Wednesday, May 30, 2012

5Ws of… Winterthur

What: Winterthur (pronounced “winter-tour”) is the premier museum of American decorative arts, with an unparalleled collection of nearly 90,000 objects made or used in America between about 1640 and 1860.  The collection is displayed in a magnificent 175-room house as well as in permanent and changing exhibition galleries.

Who: In the early 20th century, H. F. du Pont and his father, Henry Algernon du Pont, designed Winterthur in the spirit of 18th- and 19th-century European country houses. The younger du Pont added to the home many times thereafter, increasing its number of rooms by nearly sixfold. After he established the main building as a public museum in 1951, he moved to a smaller building on the estate.

Where: Winterthur is set amidst a 1,000-acre preserve of rolling meadows and woodlands including a 60-acre naturalistic garden, in Winterthur, Delaware. 

When: On Tuesday, June 5, Learn more about Winterthur and other iconic houses at “Addicted to Old Houses: Iconic Rooms and Influential Interiors,” presented at Sotheby’s by Tom Savage, Director, Museum Affairs, Winterthur Museum.  For more information, please visit

Why: "I sincerely hope that the Museum will be a continuing source of inspiration and education for all time, and that the gardens and grounds will of themselves be a country place museum where visitors may enjoy as I have, not only the flowers, trees and shrubs, but also the sunlit meadows, shady wood paths, and the peace and great calm of a country place which has been loved and taken care of for three generations." – Henry Francis Du Pont

Images courtesy Winterthur.

Wednesday, May 23, 2012

5Ws of... Kips Bay

What: The 40th Annual Kips Bay Decorator Show House is the ne plus ultra of all show houses, a show-stopping tour-de-force of design trends, art history and timeless craftsmanship created by a team of the industry’s best designers in less than five weeks.

Who:  This year’s show house features 31 designers and standout rooms by Jamie Drake, Todd Alexander Romano and Raji Radhakrishnan. 

Where: Two duplex apartments at the Aldyn Residences, 60 Riverside Drive between 62nd and 63rd Streets were combined to create one large residence for the show house.  This is only the second time in its history that Kips Bay takes place in a newly constructed high-rise rather than in a townhouse or single family residence, and one of the very few times it has not been held on the Upper East Side. 

When: The show house was created from empty space in less than five weeks, and there are just three weeks left until it closes on June 14.  For more information or to purchase tickets, please visit

Why: “I love decorators. I love the idea of their odd, now struggling profession, with its famous lineages (Parish-Hadley, McMillen Inc., Colefax and Fowler) reminiscent of circus dynasties (think Flying Wallendas). I admire their skills, their professional lore, their gifts as psychologists and mind-readers called on to enter strangers’ houses and help those strangers feel somehow more at home. It must take moxie to convince others you have better taste than they do, since taste, after all, is little more than habit and can be acquired.” – Guy Trebay
Images: 1: New York Times; 2, 5: Habitually Chic; 3, 4: So Haute.

Tuesday, May 8, 2012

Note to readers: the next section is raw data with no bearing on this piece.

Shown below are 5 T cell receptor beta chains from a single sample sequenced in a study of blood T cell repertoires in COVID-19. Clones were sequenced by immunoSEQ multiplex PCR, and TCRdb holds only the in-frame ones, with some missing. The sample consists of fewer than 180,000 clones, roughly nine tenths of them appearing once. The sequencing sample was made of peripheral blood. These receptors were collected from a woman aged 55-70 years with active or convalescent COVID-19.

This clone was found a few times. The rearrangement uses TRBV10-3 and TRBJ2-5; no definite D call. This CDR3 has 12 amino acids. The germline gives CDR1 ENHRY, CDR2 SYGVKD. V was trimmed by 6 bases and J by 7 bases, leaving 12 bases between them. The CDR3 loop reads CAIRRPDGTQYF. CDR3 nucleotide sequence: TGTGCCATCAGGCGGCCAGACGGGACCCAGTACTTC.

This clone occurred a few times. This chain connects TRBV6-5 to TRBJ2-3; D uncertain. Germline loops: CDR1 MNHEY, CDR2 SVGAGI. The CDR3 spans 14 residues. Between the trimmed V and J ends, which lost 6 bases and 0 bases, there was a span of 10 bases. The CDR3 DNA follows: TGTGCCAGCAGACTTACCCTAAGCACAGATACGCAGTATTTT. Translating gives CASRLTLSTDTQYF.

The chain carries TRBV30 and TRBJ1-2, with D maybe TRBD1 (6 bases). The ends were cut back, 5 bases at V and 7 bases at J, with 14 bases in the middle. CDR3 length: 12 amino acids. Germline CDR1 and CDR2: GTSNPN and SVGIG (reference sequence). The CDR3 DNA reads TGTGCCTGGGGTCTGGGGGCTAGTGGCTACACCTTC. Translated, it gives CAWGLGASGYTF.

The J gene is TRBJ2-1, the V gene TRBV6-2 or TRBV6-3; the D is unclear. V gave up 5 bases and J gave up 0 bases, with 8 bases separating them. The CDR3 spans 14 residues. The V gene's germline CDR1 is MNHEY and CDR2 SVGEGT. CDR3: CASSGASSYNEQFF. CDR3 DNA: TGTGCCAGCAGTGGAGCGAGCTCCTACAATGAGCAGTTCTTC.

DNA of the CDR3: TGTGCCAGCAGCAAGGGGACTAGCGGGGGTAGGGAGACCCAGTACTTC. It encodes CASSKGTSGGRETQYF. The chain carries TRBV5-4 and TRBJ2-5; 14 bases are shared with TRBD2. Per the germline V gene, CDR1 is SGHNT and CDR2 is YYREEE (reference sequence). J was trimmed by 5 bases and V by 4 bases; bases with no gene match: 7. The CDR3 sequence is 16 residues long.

5Ws of… Auntie Mame

What: Auntie Mame,” a 1958 comedy starring Rosalind Russell, follows the madcap adventures of a free-spirited New Yorker who lives on the Upper East Side.  

Who: Set designer George James Hopkins received an Academy Award nomination for Best Art Direction – Set Decoration for the over-the-top apartment set d├ęcor, which changes in practically every scene.

Where: Auntie Mame’s address is 3 Beekman Place.  Beekman Place proper runs from north to south fro two blocks and is situated between the eastern end of 51 and 49 Streets.  Beekman Place also refers to the residential neighborhood that surrounds the street itself.  It is named after the Beekman family, an influential family in the development of the city. 

When: Want to do a bit of redecorating yourself? Come celebrate the launch of 3BEEKMAN, Edward Ferrell + Lewis Mittman’s new furniture collection inspired by both the period in which the movie was set (1928) and the main character’s fearless approach to decorating.  Toast fabulous style – classic and current! – at a showroom cocktail party on May 16 in New York.  For more information, call the Lewis Mittman showroom at 212 888 5580. 

Why: “Life’s a banquet, and most poor suckers are starving to death!” – Auntie Mame

Images: 1,2,3,5,6: "Auntie Mame" via; 4: "Honey Bed" by Edward Ferrell + Lewis Mittman

Wednesday, May 2, 2012

5Ws of... All the Trimmings

What: Decorative trim, or pasementerie as it is known in French, includes a range of fabrics that enhance other fabrics.  Familiar trims include bullion, thick, twisted fringe; gimp, open braiding on upholstery; and ruche, strips of fabric used as upholstery or curtain trim.

When: In the 16th century, the Guild of Passementiers was created in France.  They were known’s as “passementiers’ and an apprenticeship of seven years was required to become a master in one of the subdivisions of the guild.

Where:  Good sources for trimmings range from Houles, for traditional, French-inspired pasementerie; to Kravet, for a range of designs from basics to fashion-forward (pictured above); to etsy for hand-crafted, couture-inspired pieces.  

Who:  Designer Lori Weitzner created a collection of trim for Samuel and Sons that incorporates jade, rose quartz, hammered metal and more organic elements into chic, sophisticated fringes, tiebacks and tassels.

Why: “A beautiful trim can take a room out of the mundane into a different echelon.” – Designer Joanna Wood, via Suite101

Images (from top): 1: House Beautiful; 2: Elle Decor; 3: Kravet; 4: Interior Design; 5: Town & Country Travel.